Journal article

Moula Z, Horsburgh J, Scott K, Durley T, Kumar Set al., 2022, The impact of Covid-19 on Professional Identity Formation: An international qualitative study of medical students’ reflective entries in a Global Creative Competition, BMC Medical Education, Vol: 22, Pages: 1-9, ISSN: 1472-6920

Introduction: The Covid-19 pandemic, which affected medical students globally, could be viewed as a disorientating dilemma with the potential to offer opportunities for transformative learning. In 2021 the Medical Education Innovation and Research Centre at Imperial College London launched a Global Creative Competition as a platform for medical students to reflect on their experiences during the pandemic. Methods: 648 creative pieces with written reflections were submitted by medical students from 52 countries. 155 students from 28 countries consented for their entries to be included in this study. The reflections were analysed thematically and independently by three reviewers to explore how the pandemic impacted students’ professional identity formation (PIF).Results: The pandemic increased students’ awareness of the social and global role of doctors in addressing health inequities. Students felt part of a wider healthcare community and showed greater appreciation towards person-centred care. Students also became more aware of their personal needs, priorities, and the importance of self-care.Discussion: In agreement with Mezirow’s theory of transformative learning (2003), the pandemic led students to re-examine pre-existing epistemic and sociocultural assumptions concerning the role of doctors and explore new perspectives of what it means to be a doctor. In accordance with Cheng’s theory of coping flexibility (2021), students developed both emotion-focused coping strategies (e.g., arts engagement) and problem-solving strategies (e.g., volunteering), suggesting they were able to adjust psychologically and develop agency. However, students experienced tension between their sense of duty and sense of wellbeing, highlighting the need for medical educators to design into programmes formal support systems where medical students have the space and time they need to reflect on their emergent identities as a doctor.Conclusion: Medical educators shoul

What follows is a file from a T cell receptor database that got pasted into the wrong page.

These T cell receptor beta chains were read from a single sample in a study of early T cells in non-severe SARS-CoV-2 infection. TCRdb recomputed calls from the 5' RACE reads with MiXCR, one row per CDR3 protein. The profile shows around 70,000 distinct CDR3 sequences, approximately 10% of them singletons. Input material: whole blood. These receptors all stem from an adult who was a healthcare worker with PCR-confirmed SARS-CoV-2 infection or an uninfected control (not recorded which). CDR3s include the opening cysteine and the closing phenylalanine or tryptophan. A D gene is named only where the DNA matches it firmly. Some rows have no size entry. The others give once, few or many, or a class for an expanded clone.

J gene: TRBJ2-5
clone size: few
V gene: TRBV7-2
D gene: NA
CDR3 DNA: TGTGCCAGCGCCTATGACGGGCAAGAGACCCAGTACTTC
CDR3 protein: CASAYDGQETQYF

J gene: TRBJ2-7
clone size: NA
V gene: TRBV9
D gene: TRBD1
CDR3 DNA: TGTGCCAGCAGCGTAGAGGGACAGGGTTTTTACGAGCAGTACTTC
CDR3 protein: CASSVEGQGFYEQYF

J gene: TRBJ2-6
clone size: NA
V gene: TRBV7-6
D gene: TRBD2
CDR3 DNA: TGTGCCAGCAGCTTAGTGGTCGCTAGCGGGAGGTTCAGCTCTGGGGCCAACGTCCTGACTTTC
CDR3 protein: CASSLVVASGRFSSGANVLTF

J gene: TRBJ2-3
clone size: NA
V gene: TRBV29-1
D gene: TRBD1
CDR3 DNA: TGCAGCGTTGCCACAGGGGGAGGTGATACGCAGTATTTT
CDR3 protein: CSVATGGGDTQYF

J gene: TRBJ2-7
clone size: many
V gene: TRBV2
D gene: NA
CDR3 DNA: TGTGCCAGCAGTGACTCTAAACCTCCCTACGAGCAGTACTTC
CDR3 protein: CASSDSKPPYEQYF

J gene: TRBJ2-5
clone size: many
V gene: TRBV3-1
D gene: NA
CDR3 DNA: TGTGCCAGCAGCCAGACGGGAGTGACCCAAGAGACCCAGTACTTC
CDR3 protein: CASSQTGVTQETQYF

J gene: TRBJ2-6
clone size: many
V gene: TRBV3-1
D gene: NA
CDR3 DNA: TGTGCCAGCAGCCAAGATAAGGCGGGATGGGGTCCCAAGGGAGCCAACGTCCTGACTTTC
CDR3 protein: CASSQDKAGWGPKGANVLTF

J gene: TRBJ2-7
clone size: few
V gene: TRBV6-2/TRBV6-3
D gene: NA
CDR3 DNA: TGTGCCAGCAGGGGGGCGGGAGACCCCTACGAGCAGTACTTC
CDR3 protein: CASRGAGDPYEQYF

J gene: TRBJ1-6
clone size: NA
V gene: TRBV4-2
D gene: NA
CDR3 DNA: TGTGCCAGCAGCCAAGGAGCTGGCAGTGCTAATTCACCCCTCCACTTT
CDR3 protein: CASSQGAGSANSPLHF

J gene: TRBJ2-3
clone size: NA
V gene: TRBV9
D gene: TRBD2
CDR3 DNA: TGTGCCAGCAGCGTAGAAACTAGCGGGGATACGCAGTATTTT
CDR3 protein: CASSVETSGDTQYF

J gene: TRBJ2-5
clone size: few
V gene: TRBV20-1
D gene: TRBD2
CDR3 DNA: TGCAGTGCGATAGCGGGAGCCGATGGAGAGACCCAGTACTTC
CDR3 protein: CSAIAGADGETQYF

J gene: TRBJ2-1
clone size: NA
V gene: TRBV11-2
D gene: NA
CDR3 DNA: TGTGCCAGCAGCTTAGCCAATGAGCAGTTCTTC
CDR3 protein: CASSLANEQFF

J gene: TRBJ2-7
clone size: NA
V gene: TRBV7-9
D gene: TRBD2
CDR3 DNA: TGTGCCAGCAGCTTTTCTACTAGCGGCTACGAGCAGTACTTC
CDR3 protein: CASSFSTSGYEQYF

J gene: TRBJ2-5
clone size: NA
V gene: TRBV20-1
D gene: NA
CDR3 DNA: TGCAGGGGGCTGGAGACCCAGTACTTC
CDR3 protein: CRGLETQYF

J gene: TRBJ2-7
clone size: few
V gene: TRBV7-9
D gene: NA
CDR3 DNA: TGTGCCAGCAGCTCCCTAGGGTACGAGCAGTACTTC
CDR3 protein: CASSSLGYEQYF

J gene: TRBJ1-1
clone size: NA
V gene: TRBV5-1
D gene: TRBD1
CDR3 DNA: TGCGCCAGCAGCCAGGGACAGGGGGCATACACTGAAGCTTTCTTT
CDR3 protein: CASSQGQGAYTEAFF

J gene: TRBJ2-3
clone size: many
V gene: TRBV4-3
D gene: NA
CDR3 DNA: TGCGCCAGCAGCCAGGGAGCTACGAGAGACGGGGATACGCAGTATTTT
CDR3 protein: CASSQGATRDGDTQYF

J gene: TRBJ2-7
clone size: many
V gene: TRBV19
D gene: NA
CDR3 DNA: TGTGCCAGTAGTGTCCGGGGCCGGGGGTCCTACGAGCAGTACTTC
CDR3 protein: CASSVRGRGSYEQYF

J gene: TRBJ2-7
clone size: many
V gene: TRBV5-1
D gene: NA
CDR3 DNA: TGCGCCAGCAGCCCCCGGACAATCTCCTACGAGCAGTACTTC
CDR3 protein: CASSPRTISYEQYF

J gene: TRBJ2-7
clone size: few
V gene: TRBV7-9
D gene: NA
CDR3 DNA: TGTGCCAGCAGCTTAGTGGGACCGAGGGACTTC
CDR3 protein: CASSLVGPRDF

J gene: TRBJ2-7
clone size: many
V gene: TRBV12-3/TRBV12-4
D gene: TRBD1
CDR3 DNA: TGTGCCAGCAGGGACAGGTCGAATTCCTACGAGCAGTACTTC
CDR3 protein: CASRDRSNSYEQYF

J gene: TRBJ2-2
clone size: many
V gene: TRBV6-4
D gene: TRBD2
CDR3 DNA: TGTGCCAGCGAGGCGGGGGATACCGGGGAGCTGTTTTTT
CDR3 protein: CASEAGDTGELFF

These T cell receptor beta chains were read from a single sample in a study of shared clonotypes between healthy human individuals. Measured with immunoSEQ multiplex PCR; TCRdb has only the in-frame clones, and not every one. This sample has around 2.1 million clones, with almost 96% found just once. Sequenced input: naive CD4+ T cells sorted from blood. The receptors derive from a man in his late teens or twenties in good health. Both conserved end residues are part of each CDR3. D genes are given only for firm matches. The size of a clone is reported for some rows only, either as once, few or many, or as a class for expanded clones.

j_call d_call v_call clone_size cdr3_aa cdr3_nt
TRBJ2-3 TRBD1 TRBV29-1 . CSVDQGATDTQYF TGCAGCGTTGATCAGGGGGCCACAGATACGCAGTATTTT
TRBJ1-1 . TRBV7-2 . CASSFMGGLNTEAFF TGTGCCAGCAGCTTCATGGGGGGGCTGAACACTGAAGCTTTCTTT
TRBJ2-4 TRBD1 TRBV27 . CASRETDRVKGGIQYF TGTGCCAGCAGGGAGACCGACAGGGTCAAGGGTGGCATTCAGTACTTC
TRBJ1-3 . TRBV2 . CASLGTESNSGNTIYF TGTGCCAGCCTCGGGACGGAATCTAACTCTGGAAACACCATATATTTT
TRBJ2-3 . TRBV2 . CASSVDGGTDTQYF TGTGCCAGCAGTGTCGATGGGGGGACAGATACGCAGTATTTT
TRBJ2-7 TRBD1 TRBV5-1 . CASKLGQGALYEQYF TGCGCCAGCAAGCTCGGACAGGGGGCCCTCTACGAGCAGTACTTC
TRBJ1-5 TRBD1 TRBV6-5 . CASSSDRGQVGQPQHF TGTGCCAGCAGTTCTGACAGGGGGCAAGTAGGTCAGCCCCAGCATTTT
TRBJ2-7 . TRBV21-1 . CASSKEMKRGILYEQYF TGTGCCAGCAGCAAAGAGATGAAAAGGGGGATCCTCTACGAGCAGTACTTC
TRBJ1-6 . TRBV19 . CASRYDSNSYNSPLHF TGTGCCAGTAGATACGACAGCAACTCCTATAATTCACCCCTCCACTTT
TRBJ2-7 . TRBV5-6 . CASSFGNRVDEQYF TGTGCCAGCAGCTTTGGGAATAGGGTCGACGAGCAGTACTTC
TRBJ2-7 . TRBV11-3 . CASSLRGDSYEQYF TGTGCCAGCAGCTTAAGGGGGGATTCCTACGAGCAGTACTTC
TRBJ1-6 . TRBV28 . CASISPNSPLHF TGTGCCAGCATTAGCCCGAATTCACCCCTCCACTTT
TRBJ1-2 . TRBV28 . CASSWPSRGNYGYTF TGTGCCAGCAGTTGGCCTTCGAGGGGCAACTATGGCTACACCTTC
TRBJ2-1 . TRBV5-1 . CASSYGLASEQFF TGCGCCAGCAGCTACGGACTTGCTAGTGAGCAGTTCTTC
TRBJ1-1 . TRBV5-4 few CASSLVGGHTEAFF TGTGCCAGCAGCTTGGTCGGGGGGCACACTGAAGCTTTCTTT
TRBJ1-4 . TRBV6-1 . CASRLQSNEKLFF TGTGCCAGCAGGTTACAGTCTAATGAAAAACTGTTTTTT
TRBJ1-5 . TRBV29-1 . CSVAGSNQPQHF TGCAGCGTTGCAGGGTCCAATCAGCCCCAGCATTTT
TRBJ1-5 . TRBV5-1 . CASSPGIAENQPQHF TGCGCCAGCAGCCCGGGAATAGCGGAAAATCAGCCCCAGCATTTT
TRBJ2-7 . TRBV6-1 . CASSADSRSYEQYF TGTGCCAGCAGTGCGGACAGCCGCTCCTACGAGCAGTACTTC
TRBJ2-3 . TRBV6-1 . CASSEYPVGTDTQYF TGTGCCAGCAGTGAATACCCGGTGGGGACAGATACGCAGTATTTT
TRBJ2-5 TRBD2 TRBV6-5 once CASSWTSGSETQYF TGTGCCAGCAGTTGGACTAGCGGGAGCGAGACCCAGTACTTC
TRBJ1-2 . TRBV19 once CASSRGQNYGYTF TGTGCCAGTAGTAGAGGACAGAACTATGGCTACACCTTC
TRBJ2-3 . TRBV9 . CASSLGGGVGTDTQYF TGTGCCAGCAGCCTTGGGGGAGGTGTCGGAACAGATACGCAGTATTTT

Journal article

Gajria C, Gunning E, Horsburgh J, Kumar Set al., 2022, Using vlogging to facilitate medical student reflection, Education for Primary Care, Vol: 33, Pages: 244-247, ISSN: 1367-8523

Reflection is a critical skill for medical professionals, however medical students often find it difficult to grasp and engage with. During a special choice module on yoga and mindfulness, students practised mindfulness at home and posted their reflections on the activities in text and vlogs in a closed WhatsApp group. Semi-structured focus groups investigated student perspectives on the acceptability and impact of v-logging on their reflective practice. We thematically analysed transcripts of the WhatsApp conversations and two focus groups.Students felt v-logging was more engaging and convenient than written reflections. V-logging was found to enhance emotional content that is commonly lacking in written reflection, which is has importance as emotional recognition promotes a higher quality of reflection. Although some students were concerned about their appearance in videos, they appeared to overcome this, finding v-logging facilitated deeper reflection compared with traditional written reflections due to accessibility and ease of expression. Furthermore, there was additional learning through watching other students’ emotive vlogs which fits with the phenomenon of reflective vicarious learning.Sharing vlogs within a WhatsApp group appeared to be an accessible way for facilitating greater engagement with affective and expressive aspects of reflection.

Journal article

Dutta N, Scott K, Horsburgh J, Jamil F, Chandauka R, Meiring SJ, Kumar Set al., 2022, WATCCH: a multiprofessional approach to widening participation in healthcare careers., Educ Prim Care, Vol: 33, Pages: 102-108